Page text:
How Game of Thrones explains the gun control debate


Reading through the transcript of Obama’s speech today, in the wake of the executive actions his administration is taking to address gun violence. It’s a good speech, thoughtful, measured.  I’m cynical (or just disheartened) enough that I don’t think it will matter much either way — at least not the speech itself.  It could be that the executive actions will have a positive effect, I don’t know.

But I was struck by something else.  At one point he makes this statement, trying both to appeal to those who are truly non-partisan on the issue, and (I think) to make sense of the partisanship himself:

This is not that complicated. The reason Congress blocks laws is because they want to win elections.

Reminds me a little of Ned Stark on Game of Thrones.  Not only Ned, but anyone on the show who forgets, at any moment, the nature of the world they inhabit.   Ned is just the clearest example: someone who not only tries to do the right thing, but genuinely expects everyone else to play by the same set of rules and be guided by the same sense of honor.  It’s not that Obama is doing the right thing here — I believe he is, but that’s not the point.  It’s that he insists on believing that he’s surrounded by adults.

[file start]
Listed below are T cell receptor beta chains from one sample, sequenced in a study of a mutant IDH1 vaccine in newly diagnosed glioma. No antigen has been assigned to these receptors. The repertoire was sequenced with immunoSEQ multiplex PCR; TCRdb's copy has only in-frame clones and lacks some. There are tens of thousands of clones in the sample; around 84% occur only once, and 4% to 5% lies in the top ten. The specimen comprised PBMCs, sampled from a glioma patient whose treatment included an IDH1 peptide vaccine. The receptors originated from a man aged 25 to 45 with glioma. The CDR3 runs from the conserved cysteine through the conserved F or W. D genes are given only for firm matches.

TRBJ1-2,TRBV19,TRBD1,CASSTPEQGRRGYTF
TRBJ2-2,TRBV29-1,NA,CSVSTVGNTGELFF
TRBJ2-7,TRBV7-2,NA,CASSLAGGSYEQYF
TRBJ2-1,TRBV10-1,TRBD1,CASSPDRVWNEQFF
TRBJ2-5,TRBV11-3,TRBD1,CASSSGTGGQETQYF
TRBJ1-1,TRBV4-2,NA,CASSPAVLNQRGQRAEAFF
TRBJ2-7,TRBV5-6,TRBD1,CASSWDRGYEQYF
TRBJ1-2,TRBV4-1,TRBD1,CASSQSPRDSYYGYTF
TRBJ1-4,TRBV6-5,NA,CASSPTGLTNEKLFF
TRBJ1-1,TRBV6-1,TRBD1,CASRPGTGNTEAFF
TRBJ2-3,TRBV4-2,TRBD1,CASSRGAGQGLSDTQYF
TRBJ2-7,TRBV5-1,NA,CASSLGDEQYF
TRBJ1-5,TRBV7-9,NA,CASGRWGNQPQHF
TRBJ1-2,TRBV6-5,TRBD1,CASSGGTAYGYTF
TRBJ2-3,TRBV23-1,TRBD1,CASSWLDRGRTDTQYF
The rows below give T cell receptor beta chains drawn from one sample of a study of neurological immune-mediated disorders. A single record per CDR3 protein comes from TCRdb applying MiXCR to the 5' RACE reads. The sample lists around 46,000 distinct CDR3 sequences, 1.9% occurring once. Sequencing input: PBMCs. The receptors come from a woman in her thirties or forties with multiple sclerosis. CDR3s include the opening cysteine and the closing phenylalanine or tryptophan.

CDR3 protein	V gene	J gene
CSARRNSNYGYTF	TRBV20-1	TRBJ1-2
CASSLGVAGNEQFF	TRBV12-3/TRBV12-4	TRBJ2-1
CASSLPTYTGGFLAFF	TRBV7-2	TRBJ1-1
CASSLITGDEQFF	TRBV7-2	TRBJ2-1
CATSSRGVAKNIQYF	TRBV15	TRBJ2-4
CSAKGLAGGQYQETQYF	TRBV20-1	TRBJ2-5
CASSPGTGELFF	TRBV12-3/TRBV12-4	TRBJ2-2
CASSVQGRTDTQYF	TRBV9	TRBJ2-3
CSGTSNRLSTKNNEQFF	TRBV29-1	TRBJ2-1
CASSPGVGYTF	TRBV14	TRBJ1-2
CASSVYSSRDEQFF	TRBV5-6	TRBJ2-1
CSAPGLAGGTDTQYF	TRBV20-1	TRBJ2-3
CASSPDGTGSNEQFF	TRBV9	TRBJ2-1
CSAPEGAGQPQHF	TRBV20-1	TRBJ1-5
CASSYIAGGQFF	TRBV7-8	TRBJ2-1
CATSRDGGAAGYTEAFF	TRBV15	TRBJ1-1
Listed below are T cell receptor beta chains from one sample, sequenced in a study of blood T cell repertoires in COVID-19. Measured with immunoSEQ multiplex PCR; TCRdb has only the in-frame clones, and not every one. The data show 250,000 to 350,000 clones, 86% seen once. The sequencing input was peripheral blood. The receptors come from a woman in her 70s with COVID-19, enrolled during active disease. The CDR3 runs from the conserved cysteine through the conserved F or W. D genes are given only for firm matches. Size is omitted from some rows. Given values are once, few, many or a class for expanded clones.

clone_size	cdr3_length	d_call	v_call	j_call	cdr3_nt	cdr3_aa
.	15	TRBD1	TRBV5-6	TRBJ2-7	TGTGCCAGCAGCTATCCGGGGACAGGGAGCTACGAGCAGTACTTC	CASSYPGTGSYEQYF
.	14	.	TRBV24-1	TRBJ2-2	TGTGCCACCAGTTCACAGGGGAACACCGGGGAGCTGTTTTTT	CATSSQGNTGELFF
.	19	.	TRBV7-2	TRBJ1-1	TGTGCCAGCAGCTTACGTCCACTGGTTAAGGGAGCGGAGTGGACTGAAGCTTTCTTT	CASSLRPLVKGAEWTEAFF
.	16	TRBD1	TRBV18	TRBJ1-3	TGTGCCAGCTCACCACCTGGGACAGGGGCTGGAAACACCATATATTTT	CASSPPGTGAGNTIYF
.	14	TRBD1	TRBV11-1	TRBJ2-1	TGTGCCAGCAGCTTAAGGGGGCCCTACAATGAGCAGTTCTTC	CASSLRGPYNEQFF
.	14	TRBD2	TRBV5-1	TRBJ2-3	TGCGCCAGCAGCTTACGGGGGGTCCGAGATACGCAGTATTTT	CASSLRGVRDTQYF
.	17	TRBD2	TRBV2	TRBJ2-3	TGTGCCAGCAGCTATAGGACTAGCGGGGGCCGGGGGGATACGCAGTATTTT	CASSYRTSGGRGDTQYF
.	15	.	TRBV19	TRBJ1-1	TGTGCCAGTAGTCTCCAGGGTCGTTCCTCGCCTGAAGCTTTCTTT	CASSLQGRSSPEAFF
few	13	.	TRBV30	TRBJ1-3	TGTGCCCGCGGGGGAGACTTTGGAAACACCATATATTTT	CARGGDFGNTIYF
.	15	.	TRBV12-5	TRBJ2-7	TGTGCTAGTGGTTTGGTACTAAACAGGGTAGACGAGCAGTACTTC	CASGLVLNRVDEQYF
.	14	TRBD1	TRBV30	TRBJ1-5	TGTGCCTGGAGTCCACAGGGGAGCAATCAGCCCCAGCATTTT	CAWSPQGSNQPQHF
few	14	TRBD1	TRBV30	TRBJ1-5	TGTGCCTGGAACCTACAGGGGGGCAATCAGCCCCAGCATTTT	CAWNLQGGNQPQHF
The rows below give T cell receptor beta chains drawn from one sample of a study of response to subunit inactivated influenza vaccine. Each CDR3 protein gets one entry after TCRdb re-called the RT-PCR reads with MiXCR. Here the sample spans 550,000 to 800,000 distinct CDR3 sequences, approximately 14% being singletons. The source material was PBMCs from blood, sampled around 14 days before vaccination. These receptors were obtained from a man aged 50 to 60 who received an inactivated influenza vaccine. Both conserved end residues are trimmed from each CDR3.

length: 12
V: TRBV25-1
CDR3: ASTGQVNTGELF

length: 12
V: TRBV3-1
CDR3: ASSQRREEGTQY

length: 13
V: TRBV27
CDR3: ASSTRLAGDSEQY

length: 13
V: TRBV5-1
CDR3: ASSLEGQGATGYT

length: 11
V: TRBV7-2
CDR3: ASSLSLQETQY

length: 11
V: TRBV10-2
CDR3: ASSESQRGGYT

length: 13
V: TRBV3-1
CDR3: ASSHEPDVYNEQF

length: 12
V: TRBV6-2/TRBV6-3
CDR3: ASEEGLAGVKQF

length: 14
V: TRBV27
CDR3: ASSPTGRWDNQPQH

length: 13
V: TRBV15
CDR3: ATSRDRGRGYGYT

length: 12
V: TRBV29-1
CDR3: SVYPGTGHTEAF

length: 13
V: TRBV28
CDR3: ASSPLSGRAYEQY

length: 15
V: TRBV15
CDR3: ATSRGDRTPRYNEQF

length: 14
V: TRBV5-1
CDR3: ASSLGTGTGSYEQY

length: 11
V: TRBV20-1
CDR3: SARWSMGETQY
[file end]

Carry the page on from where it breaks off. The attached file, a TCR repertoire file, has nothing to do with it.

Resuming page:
Obama just seems baffled, in these moments, that these are arguments he has to make — that anyone would have to make these arguments.  Maybe that’s just part of his pitch to the country, the subtext: This is crazy, isn’t it? But we’ve seen it enough that I think, deep down, he really is puzzled.  He’s Ned, explaining to Cersei that it would be best if she just voluntarily removes herself from the seat of power, for, you know, the good of the realm and whatnot.

What those in power are willing to do to keep it — and what those without power are willing to do to attain it — is a big part of what makes Game of Thrones awful and fun.  Also a big part of what makes politics — anywhere, in any age — frustrating and soul-crushing.

Maybe it wouldn’t help if Obama had Tyrion (or even just Peter Dinklage) as an advisor.  But I don’t think it could hurt at this point.



About the author

Tom Howard

Tom Howard is the author of Fierce Pretty Things (Indiana University Press, 2019).

He received his MFA from Vermont College of Fine Arts. Fierce Pretty Things won the 2018 Blue Light Books Fiction Prize, and his individual stories have won the Ninth Letter Literary Award in Fiction, the Indiana Review Fiction Prize, the Robert and Adele Schiff Award for Fiction, the Carve Magazine Prose & Poetry Contest, the Tobias Wolff Award in Fiction, the Innovative Short Fiction Prize, the Willow Springs Ficiton Prize, the Rash Award in Fiction, and the Robert J. DeMott Award for Short Prose.

He lives with his wife in Arlington, Virginia.

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